This story was published in the Aug. 20, 1920, edition of the Lewiston Tribune.

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The act of the Tennessee legislature in ratifying the equal suffrage amendment has followed the method prescribed by the federal constitution, and in that respect it seems unassailable. But as to whether the Tennessee legislature could, or should, have assumed to act under the requirements of the state constitution is another matter. The situation is somewhat like that of a check presented to a bank for payment, in which the processes are all regular, funds are on deposit, identification is authentic, and so on. But as to whether the drawer of the check had been swindled or failed to get value received, or otherwise is not the bank’s affair. It must pay the check, because it has agreed to do so. The federal government must accept the Tennessee legislature’s ratification, because it has agreed to do so.

The Tennessee constitution provides, however, that the legislature shall not ratify any proposed federal amendment unless the legislature has been elected after the amendment was submitted, that is, give the people an opportunity to vote for or against candidates for the legislature according to their views on the amendment. The Tennessee legislature has disregarded its own pledge and obligation in that respect, and that is Tennessee’s business, even if it’s bad business. The reason for disregarding its own constitution is, apparently, because the federal courts have held that the federal constitution alone applies to state ratification, and this is perfectly true in one sense but not in another. The federal constitution does not prescribe the method by which a state legislature shall reach its decision, but the state constitution does, and it is this aspect of the law that the Tennessee legislature appears to have violated. The violation was made under great pressure, by the women’s organizations, by President Wilson, by the national republican party and the national democratic party. The pressure was exerted without stint or limit because votes were wanted and because of the offices, the power and the spoils at stake. This great moral question thus appears to have been ushered in by methods quite as immoral and as sinister as any of the old political practices which, it is pretended, woman suffrage is to overcome.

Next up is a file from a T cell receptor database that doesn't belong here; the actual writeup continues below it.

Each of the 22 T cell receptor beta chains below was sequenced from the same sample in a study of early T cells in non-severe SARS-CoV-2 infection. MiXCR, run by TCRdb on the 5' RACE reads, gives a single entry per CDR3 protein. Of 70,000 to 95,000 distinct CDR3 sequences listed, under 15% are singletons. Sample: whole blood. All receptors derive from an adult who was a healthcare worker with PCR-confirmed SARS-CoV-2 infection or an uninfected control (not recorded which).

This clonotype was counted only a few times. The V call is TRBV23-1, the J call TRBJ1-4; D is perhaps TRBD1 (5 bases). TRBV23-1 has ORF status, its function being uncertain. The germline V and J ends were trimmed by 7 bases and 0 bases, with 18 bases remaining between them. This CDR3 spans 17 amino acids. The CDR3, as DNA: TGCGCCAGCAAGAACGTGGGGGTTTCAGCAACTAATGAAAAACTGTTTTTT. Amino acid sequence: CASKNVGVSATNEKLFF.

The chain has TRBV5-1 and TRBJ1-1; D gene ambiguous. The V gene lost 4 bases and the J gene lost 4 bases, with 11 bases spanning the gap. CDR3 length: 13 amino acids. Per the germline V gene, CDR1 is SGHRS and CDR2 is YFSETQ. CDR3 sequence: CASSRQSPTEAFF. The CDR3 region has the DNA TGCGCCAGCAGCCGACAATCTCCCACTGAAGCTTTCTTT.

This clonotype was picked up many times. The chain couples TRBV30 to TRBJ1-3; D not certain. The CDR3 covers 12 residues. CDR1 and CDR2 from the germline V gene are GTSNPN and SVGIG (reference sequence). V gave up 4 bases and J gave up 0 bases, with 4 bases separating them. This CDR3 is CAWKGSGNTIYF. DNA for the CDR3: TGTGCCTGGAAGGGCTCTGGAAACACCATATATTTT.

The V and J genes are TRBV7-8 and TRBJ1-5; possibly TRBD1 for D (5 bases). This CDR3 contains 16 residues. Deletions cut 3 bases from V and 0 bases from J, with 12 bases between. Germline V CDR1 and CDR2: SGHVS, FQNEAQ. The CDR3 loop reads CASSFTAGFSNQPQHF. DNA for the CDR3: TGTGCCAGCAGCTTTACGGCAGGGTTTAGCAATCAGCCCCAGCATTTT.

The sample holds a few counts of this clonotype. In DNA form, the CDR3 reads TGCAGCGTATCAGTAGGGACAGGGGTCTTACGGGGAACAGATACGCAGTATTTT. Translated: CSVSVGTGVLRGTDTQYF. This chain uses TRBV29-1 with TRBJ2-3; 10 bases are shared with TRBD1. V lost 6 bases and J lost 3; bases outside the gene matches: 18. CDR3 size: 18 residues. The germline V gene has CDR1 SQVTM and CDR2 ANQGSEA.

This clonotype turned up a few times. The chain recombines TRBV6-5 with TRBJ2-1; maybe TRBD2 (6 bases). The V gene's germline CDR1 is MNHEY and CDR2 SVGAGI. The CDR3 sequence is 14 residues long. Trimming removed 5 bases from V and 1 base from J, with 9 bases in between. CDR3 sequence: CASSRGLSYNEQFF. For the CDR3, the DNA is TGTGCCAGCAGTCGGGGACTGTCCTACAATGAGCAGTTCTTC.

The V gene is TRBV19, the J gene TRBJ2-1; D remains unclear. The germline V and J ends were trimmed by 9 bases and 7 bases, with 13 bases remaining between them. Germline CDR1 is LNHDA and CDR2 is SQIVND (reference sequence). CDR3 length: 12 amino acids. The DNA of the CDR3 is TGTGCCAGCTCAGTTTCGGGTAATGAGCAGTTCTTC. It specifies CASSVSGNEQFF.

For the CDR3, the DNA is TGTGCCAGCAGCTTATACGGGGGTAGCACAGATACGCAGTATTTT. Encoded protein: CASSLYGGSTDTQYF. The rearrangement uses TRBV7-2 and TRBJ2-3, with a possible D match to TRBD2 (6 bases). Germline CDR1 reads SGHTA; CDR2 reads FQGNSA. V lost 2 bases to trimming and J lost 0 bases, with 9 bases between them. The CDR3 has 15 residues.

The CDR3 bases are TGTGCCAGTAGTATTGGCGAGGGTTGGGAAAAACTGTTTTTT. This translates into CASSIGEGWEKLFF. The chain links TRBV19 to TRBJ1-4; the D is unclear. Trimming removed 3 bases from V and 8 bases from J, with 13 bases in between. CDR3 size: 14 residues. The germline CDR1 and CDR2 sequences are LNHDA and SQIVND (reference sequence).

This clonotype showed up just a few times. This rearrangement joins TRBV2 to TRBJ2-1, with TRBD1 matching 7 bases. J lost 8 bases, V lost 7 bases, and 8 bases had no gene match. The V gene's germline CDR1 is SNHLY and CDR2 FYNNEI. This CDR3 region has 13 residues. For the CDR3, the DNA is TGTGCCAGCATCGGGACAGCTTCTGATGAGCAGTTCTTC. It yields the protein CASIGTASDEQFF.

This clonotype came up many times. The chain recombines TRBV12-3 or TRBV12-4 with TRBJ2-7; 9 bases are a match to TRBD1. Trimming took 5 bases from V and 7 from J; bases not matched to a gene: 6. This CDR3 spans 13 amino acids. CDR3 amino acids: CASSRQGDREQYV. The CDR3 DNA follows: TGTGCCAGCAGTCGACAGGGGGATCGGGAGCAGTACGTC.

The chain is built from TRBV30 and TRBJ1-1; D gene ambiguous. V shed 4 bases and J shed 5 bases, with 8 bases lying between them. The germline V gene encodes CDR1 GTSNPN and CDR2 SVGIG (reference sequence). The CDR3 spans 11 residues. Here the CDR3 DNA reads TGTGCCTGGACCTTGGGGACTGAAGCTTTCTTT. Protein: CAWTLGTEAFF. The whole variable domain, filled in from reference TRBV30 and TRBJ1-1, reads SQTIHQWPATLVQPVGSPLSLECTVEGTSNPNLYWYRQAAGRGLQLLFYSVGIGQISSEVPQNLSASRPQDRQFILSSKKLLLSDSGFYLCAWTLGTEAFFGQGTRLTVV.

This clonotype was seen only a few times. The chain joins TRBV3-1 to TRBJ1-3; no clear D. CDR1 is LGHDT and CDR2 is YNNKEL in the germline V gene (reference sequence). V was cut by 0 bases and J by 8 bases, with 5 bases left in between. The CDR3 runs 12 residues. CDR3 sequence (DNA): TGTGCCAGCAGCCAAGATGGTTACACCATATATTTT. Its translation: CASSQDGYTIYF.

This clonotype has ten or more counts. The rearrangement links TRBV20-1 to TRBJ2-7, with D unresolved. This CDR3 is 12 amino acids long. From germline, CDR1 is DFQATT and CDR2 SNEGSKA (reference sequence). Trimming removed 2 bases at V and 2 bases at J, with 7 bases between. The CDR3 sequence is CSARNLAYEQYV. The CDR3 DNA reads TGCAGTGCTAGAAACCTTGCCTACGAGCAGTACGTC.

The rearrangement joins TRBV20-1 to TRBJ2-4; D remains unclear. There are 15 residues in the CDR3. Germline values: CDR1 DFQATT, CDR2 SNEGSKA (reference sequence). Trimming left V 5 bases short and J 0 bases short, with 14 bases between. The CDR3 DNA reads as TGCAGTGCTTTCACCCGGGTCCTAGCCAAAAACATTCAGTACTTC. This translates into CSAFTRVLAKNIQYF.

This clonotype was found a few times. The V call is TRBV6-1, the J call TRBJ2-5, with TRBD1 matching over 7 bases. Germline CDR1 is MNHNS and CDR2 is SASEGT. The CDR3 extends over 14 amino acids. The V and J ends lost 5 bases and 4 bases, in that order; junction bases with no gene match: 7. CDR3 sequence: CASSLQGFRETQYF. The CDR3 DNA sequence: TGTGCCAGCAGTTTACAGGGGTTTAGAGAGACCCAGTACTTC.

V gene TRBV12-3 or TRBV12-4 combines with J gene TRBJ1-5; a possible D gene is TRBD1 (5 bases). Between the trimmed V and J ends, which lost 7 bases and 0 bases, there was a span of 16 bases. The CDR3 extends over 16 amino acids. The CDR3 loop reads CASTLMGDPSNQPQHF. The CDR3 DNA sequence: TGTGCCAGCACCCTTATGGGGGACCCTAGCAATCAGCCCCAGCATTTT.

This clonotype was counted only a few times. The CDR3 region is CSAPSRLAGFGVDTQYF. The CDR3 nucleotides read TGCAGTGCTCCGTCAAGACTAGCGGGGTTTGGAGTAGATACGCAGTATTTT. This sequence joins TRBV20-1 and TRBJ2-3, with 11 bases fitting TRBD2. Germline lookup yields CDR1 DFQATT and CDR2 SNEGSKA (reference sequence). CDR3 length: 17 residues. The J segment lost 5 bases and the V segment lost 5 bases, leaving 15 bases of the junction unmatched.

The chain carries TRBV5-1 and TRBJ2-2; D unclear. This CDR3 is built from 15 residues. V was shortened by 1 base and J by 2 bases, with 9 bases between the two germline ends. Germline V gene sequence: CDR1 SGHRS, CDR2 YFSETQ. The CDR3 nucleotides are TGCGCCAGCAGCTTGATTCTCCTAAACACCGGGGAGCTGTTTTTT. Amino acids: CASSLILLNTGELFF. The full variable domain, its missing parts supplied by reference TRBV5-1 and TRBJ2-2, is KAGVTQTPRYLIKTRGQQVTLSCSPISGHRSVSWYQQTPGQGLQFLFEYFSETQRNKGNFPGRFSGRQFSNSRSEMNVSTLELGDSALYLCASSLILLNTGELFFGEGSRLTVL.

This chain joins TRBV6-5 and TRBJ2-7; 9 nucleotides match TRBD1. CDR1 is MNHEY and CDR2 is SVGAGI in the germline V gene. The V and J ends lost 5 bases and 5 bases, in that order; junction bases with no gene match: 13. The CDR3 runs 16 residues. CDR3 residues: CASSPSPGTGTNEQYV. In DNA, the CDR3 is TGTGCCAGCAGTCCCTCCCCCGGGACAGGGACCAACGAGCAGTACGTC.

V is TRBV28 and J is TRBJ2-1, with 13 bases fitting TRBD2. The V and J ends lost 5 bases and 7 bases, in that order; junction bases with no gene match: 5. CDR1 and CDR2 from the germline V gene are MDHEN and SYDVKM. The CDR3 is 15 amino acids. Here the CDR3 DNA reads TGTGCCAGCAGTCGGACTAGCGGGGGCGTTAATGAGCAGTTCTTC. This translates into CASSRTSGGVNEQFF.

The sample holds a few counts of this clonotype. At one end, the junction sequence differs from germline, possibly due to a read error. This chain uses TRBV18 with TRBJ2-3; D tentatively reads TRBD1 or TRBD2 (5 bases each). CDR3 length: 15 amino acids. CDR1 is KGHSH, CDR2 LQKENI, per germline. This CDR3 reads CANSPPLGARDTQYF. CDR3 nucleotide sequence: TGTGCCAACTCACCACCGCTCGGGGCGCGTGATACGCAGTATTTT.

Women have as much right to vote as men. They have earned that right in many fields and it should not be denied them. With their full enfranchisement government, we have no doubt, will deteriorate and the integrity of political life become so diluted and enfeebled that the people will be brought to despair, but we have a right to have that sort of government if that is what we want. It will not be the women’s fault either but the men’s, and it will come because of the men’s trading on their assumed credulity, their inexperience, their characteristics and the special problems, for all of which they will offer legislative advantages and panaceas in exchange for their votes. It has been so in the past, it is so today and there is no reason to doubt it will be so hereafter. Men who will tell the plain truth and declare the hard facts of government and of life in their campaigns for public office and public service will not get the woman vote, or get but little of it. In time it will work out better, but not until the cup of bitter experience has been drunk to the full. The experience need not be undergone at all if men who know better would use ordinary honestly and candor in dealing with political business whether appealing to men or women or both, but the day when character counts in campaigning for office has passed, at least for the present. The wild promises and wild accusations now being made by the authorized representatives of the great party organizations prove it, if nothing else does. What chance has any man who is moderate in speech, prudent in promising, scrupulous in conduct and modest in his professions against the barnstormers, the adventures, quacks, irresponsibles and speculations in politics who are now abroad in the land attempting to outdo each other with their desperate claims and clamors? The woman vote is the occasion for a fair share of it, but it is in their power to stand for something better than is now being handed to them. Speed the day when equal suffrage is a reality, not a myth, a fraud and a calamity.

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